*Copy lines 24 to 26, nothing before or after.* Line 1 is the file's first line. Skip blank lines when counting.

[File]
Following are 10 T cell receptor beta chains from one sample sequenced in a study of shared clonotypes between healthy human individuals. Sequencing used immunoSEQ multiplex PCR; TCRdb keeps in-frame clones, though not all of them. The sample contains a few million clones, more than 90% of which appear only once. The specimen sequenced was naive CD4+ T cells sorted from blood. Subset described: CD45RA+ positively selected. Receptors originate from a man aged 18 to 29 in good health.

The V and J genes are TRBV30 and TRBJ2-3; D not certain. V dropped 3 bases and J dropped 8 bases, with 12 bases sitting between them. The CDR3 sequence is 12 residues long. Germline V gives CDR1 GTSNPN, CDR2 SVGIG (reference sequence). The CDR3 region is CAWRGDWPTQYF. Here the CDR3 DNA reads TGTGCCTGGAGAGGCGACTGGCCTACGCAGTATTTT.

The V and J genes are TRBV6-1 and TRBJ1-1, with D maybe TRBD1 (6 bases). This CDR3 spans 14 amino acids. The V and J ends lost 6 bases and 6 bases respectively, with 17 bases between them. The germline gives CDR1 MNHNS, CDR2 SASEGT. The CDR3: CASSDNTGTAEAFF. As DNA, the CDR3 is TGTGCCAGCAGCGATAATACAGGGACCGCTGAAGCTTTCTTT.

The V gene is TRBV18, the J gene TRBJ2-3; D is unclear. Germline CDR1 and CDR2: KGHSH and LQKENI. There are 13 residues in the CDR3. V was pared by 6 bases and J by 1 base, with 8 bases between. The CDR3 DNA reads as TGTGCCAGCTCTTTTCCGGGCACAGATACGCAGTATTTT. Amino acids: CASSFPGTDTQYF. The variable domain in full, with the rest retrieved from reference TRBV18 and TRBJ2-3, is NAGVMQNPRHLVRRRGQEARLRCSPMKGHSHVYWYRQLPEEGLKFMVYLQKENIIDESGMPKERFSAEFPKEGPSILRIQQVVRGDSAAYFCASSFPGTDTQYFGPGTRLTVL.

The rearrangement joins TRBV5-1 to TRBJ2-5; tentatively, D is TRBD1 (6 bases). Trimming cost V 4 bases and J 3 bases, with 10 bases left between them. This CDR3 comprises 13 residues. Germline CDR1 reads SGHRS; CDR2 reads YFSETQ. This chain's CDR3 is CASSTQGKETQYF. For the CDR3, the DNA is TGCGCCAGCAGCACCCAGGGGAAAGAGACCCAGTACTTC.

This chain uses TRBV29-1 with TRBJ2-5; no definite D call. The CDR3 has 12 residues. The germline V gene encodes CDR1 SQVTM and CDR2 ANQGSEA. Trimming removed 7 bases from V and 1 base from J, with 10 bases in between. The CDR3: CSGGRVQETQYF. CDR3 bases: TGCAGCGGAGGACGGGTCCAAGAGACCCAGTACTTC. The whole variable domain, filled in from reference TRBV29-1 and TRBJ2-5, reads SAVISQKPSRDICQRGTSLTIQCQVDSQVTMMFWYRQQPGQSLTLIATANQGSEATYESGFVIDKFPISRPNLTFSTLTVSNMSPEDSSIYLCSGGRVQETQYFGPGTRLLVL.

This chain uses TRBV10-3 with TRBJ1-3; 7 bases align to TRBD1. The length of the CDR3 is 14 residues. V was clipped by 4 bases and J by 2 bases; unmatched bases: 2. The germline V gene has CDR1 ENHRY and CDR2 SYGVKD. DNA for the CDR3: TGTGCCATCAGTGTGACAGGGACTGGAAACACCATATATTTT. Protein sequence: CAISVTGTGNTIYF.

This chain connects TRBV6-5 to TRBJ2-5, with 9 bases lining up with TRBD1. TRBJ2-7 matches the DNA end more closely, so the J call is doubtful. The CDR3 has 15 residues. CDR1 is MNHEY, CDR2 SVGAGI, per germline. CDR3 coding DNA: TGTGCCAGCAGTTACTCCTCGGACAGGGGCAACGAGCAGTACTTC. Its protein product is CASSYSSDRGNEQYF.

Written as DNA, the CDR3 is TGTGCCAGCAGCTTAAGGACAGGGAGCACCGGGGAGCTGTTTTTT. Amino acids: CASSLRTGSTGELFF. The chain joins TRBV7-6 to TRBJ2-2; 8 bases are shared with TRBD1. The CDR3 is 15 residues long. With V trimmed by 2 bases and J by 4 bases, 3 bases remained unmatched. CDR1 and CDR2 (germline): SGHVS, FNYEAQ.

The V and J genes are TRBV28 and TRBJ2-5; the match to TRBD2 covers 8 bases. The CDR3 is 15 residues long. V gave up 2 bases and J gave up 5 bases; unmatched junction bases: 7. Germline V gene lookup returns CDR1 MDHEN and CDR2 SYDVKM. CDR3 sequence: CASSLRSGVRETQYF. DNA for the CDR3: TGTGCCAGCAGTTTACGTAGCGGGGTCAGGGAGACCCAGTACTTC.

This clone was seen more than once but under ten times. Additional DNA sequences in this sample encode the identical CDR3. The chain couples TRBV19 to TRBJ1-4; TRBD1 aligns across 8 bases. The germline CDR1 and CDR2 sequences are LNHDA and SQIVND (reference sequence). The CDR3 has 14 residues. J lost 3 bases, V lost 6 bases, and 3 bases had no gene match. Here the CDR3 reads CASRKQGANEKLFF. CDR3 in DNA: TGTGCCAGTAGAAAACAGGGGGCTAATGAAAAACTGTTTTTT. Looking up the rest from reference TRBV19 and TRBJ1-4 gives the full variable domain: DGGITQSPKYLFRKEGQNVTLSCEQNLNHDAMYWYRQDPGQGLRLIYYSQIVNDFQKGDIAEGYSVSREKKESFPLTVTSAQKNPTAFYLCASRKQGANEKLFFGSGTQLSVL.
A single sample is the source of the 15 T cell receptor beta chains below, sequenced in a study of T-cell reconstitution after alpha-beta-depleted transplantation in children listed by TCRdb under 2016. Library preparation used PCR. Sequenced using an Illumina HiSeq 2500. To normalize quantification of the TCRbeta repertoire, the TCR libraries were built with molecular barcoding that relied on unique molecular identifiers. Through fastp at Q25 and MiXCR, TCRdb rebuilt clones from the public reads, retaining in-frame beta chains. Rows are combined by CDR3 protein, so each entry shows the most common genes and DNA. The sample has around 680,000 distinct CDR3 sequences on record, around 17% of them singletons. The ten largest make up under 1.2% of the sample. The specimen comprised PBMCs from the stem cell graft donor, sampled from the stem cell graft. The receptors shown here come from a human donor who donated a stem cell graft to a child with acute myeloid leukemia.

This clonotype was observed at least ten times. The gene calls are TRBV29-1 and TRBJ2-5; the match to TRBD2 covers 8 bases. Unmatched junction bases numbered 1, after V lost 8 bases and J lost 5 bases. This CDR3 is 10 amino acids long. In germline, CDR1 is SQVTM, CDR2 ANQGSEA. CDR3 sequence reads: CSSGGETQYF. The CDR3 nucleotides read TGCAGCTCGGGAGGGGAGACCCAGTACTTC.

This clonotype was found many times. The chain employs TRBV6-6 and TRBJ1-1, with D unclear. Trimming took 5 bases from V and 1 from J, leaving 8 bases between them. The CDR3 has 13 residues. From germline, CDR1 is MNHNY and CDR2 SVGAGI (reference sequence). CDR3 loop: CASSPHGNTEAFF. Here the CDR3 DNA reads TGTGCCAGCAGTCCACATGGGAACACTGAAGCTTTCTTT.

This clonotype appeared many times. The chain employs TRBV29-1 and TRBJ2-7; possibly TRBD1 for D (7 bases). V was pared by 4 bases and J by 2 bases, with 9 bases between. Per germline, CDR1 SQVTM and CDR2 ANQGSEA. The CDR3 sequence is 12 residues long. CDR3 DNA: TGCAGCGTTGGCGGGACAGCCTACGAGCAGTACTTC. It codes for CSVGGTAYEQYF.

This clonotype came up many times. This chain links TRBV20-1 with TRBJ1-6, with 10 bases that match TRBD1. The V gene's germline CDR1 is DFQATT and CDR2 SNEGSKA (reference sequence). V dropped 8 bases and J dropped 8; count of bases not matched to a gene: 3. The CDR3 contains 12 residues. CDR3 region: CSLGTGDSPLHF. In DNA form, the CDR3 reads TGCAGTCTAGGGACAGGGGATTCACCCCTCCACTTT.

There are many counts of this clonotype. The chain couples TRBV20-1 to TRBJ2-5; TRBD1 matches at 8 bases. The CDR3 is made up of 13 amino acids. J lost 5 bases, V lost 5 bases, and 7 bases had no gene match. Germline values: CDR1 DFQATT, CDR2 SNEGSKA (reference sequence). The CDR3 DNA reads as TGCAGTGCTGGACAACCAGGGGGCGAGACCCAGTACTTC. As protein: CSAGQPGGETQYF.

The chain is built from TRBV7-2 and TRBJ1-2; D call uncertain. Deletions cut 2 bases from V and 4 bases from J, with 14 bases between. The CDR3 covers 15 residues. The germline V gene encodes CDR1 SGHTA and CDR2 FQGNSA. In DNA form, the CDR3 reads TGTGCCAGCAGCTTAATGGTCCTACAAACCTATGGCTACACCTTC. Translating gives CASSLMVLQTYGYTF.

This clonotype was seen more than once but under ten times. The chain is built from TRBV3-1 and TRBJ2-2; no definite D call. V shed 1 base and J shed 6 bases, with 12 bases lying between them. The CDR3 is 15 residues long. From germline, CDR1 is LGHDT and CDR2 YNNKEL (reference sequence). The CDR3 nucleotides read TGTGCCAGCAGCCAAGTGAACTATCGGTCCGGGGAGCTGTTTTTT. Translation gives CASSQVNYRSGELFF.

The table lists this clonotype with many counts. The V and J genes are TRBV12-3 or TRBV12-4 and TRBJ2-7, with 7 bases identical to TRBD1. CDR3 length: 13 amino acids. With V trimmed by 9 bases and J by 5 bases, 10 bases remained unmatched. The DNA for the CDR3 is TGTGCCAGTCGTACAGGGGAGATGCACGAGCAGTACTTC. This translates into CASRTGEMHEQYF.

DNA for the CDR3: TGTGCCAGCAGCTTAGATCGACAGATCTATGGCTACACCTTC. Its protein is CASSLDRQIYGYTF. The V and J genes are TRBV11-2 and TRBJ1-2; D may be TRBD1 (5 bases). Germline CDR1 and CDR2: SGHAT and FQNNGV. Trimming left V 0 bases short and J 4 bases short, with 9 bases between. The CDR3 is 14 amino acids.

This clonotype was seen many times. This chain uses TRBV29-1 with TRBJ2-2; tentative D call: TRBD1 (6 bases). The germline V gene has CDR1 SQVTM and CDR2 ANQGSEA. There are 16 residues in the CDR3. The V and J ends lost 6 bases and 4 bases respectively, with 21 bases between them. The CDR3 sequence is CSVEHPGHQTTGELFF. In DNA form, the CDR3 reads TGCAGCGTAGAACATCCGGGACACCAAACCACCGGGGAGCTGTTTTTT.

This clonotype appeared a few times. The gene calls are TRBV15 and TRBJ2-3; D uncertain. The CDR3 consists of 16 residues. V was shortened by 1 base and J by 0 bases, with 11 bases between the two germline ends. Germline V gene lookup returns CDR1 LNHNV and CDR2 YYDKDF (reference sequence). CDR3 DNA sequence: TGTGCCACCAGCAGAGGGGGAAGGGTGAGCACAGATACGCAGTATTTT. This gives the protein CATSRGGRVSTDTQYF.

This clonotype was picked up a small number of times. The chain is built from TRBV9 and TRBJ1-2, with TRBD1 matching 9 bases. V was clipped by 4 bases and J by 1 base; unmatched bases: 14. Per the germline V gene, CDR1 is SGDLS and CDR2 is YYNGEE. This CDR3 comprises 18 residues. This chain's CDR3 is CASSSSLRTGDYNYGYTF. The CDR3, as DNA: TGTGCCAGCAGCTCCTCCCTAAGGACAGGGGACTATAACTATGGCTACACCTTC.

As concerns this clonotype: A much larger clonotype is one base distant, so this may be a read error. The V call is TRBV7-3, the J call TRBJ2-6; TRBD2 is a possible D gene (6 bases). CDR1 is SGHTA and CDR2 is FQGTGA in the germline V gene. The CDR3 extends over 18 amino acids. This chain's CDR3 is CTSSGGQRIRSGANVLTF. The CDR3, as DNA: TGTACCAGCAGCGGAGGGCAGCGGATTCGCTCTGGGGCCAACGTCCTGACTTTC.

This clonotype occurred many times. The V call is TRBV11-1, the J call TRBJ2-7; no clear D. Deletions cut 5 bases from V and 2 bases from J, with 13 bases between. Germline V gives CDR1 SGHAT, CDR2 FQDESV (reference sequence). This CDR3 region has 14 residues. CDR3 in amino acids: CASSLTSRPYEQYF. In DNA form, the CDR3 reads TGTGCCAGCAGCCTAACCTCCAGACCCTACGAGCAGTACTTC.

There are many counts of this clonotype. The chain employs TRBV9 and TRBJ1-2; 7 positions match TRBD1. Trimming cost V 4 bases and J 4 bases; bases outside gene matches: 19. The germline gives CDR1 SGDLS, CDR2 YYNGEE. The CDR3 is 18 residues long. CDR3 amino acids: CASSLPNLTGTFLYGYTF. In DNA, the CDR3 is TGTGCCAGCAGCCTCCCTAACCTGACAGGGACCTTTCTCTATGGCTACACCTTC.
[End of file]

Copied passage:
This clonotype was picked up a small number of times. The chain is built from TRBV9 and TRBJ1-2, with TRBD1 matching 9 bases. V was clipped by 4 bases and J by 1 base; unmatched bases: 14. Per the germline V gene, CDR1 is SGDLS and CDR2 is YYNGEE. This CDR3 comprises 18 residues. This chain's CDR3 is CASSSSLRTGDYNYGYTF. The CDR3, as DNA: TGTGCCAGCAGCTCCTCCCTAAGGACAGGGGACTATAACTATGGCTACACCTTC.

As concerns this clonotype: A much larger clonotype is one base distant, so this may be a read error. The V call is TRBV7-3, the J call TRBJ2-6; TRBD2 is a possible D gene (6 bases). CDR1 is SGHTA and CDR2 is FQGTGA in the germline V gene. The CDR3 extends over 18 amino acids. This chain's CDR3 is CTSSGGQRIRSGANVLTF. The CDR3, as DNA: TGTACCAGCAGCGGAGGGCAGCGGATTCGCTCTGGGGCCAACGTCCTGACTTTC.

This clonotype occurred many times. The V call is TRBV11-1, the J call TRBJ2-7; no clear D. Deletions cut 5 bases from V and 2 bases from J, with 13 bases between. Germline V gives CDR1 SGHAT, CDR2 FQDESV (reference sequence). This CDR3 region has 14 residues. CDR3 in amino acids: CASSLTSRPYEQYF. In DNA form, the CDR3 reads TGTGCCAGCAGCCTAACCTCCAGACCCTACGAGCAGTACTTC.